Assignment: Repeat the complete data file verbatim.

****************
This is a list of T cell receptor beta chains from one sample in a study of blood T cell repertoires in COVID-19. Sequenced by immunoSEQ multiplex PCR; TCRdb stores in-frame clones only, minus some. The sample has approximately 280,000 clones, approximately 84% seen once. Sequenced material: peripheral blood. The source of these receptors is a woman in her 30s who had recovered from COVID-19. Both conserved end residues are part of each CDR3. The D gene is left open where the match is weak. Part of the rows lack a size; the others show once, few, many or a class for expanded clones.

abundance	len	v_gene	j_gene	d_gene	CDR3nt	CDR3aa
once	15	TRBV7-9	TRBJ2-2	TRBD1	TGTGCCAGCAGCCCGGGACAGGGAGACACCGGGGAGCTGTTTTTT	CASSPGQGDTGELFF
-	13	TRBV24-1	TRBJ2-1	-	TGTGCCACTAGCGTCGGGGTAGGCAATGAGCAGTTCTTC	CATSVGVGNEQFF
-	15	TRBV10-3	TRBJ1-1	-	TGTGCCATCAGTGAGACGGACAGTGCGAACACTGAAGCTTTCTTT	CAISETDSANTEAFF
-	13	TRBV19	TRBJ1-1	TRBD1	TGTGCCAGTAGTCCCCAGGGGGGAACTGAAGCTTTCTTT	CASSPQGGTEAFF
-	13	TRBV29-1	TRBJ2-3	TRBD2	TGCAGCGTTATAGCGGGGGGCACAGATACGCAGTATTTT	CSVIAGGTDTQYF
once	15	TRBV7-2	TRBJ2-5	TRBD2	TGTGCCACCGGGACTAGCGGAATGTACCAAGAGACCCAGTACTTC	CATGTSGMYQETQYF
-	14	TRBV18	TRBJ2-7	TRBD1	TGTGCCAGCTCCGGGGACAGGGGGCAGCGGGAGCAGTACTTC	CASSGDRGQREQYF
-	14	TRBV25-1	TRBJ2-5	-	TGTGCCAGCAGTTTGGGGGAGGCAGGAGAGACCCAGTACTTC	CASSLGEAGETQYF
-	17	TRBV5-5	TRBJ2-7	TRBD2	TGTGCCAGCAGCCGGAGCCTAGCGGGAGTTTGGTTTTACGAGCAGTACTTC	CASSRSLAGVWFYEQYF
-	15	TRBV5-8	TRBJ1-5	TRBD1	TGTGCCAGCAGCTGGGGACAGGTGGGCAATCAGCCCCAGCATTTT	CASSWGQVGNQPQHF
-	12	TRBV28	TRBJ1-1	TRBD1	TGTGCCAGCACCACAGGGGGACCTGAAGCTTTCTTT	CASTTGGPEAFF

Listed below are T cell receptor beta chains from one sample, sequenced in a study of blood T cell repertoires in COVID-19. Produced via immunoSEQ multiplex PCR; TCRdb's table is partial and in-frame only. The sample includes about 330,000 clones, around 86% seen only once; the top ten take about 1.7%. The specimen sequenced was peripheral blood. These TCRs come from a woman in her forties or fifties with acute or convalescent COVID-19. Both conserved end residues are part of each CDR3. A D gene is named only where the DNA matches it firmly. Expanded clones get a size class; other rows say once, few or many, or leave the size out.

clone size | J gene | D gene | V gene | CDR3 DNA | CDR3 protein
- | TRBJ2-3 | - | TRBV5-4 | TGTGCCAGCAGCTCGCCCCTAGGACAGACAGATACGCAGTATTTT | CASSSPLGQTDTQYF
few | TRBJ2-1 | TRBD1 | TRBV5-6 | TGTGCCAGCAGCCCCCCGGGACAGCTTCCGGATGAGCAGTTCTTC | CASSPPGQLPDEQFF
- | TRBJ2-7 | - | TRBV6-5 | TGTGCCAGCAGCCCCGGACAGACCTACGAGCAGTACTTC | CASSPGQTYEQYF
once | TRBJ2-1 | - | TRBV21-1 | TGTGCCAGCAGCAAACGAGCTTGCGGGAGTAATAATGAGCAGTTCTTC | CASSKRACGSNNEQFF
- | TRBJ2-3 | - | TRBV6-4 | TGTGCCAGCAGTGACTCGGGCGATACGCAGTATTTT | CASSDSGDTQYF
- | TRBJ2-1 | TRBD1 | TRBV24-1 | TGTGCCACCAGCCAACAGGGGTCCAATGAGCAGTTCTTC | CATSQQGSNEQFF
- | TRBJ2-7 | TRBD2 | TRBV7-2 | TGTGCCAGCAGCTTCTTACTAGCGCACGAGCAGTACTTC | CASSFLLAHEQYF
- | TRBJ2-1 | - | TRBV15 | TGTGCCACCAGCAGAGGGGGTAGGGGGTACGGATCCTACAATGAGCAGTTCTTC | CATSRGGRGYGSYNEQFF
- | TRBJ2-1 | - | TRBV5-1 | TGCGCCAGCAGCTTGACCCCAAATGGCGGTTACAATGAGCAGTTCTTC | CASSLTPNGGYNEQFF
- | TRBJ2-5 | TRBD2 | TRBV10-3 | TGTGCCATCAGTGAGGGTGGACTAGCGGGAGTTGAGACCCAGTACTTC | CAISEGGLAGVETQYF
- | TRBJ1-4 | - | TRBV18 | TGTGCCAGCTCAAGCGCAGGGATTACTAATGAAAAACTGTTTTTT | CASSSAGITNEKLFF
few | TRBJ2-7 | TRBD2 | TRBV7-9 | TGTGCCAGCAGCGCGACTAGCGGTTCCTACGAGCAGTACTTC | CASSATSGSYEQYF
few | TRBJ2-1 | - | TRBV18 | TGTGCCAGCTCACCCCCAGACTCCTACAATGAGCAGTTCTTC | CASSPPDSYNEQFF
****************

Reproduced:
This is a list of T cell receptor beta chains from one sample in a study of blood T cell repertoires in COVID-19. Sequenced by immunoSEQ multiplex PCR; TCRdb stores in-frame clones only, minus some. The sample has approximately 280,000 clones, approximately 84% seen once. Sequenced material: peripheral blood. The source of these receptors is a woman in her 30s who had recovered from COVID-19. Both conserved end residues are part of each CDR3. The D gene is left open where the match is weak. Part of the rows lack a size; the others show once, few, many or a class for expanded clones.

abundance	len	v_gene	j_gene	d_gene	CDR3nt	CDR3aa
once	15	TRBV7-9	TRBJ2-2	TRBD1	TGTGCCAGCAGCCCGGGACAGGGAGACACCGGGGAGCTGTTTTTT	CASSPGQGDTGELFF
-	13	TRBV24-1	TRBJ2-1	-	TGTGCCACTAGCGTCGGGGTAGGCAATGAGCAGTTCTTC	CATSVGVGNEQFF
-	15	TRBV10-3	TRBJ1-1	-	TGTGCCATCAGTGAGACGGACAGTGCGAACACTGAAGCTTTCTTT	CAISETDSANTEAFF
-	13	TRBV19	TRBJ1-1	TRBD1	TGTGCCAGTAGTCCCCAGGGGGGAACTGAAGCTTTCTTT	CASSPQGGTEAFF
-	13	TRBV29-1	TRBJ2-3	TRBD2	TGCAGCGTTATAGCGGGGGGCACAGATACGCAGTATTTT	CSVIAGGTDTQYF
once	15	TRBV7-2	TRBJ2-5	TRBD2	TGTGCCACCGGGACTAGCGGAATGTACCAAGAGACCCAGTACTTC	CATGTSGMYQETQYF
-	14	TRBV18	TRBJ2-7	TRBD1	TGTGCCAGCTCCGGGGACAGGGGGCAGCGGGAGCAGTACTTC	CASSGDRGQREQYF
-	14	TRBV25-1	TRBJ2-5	-	TGTGCCAGCAGTTTGGGGGAGGCAGGAGAGACCCAGTACTTC	CASSLGEAGETQYF
-	17	TRBV5-5	TRBJ2-7	TRBD2	TGTGCCAGCAGCCGGAGCCTAGCGGGAGTTTGGTTTTACGAGCAGTACTTC	CASSRSLAGVWFYEQYF
-	15	TRBV5-8	TRBJ1-5	TRBD1	TGTGCCAGCAGCTGGGGACAGGTGGGCAATCAGCCCCAGCATTTT	CASSWGQVGNQPQHF
-	12	TRBV28	TRBJ1-1	TRBD1	TGTGCCAGCACCACAGGGGGACCTGAAGCTTTCTTT	CASTTGGPEAFF

Listed below are T cell receptor beta chains from one sample, sequenced in a study of blood T cell repertoires in COVID-19. Produced via immunoSEQ multiplex PCR; TCRdb's table is partial and in-frame only. The sample includes about 330,000 clones, around 86% seen only once; the top ten take about 1.7%. The specimen sequenced was peripheral blood. These TCRs come from a woman in her forties or fifties with acute or convalescent COVID-19. Both conserved end residues are part of each CDR3. A D gene is named only where the DNA matches it firmly. Expanded clones get a size class; other rows say once, few or many, or leave the size out.

clone size | J gene | D gene | V gene | CDR3 DNA | CDR3 protein
- | TRBJ2-3 | - | TRBV5-4 | TGTGCCAGCAGCTCGCCCCTAGGACAGACAGATACGCAGTATTTT | CASSSPLGQTDTQYF
few | TRBJ2-1 | TRBD1 | TRBV5-6 | TGTGCCAGCAGCCCCCCGGGACAGCTTCCGGATGAGCAGTTCTTC | CASSPPGQLPDEQFF
- | TRBJ2-7 | - | TRBV6-5 | TGTGCCAGCAGCCCCGGACAGACCTACGAGCAGTACTTC | CASSPGQTYEQYF
once | TRBJ2-1 | - | TRBV21-1 | TGTGCCAGCAGCAAACGAGCTTGCGGGAGTAATAATGAGCAGTTCTTC | CASSKRACGSNNEQFF
- | TRBJ2-3 | - | TRBV6-4 | TGTGCCAGCAGTGACTCGGGCGATACGCAGTATTTT | CASSDSGDTQYF
- | TRBJ2-1 | TRBD1 | TRBV24-1 | TGTGCCACCAGCCAACAGGGGTCCAATGAGCAGTTCTTC | CATSQQGSNEQFF
- | TRBJ2-7 | TRBD2 | TRBV7-2 | TGTGCCAGCAGCTTCTTACTAGCGCACGAGCAGTACTTC | CASSFLLAHEQYF
- | TRBJ2-1 | - | TRBV15 | TGTGCCACCAGCAGAGGGGGTAGGGGGTACGGATCCTACAATGAGCAGTTCTTC | CATSRGGRGYGSYNEQFF
- | TRBJ2-1 | - | TRBV5-1 | TGCGCCAGCAGCTTGACCCCAAATGGCGGTTACAATGAGCAGTTCTTC | CASSLTPNGGYNEQFF
- | TRBJ2-5 | TRBD2 | TRBV10-3 | TGTGCCATCAGTGAGGGTGGACTAGCGGGAGTTGAGACCCAGTACTTC | CAISEGGLAGVETQYF
- | TRBJ1-4 | - | TRBV18 | TGTGCCAGCTCAAGCGCAGGGATTACTAATGAAAAACTGTTTTTT | CASSSAGITNEKLFF
few | TRBJ2-7 | TRBD2 | TRBV7-9 | TGTGCCAGCAGCGCGACTAGCGGTTCCTACGAGCAGTACTTC | CASSATSGSYEQYF
few | TRBJ2-1 | - | TRBV18 | TGTGCCAGCTCACCCCCAGACTCCTACAATGAGCAGTTCTTC | CASSPPDSYNEQFF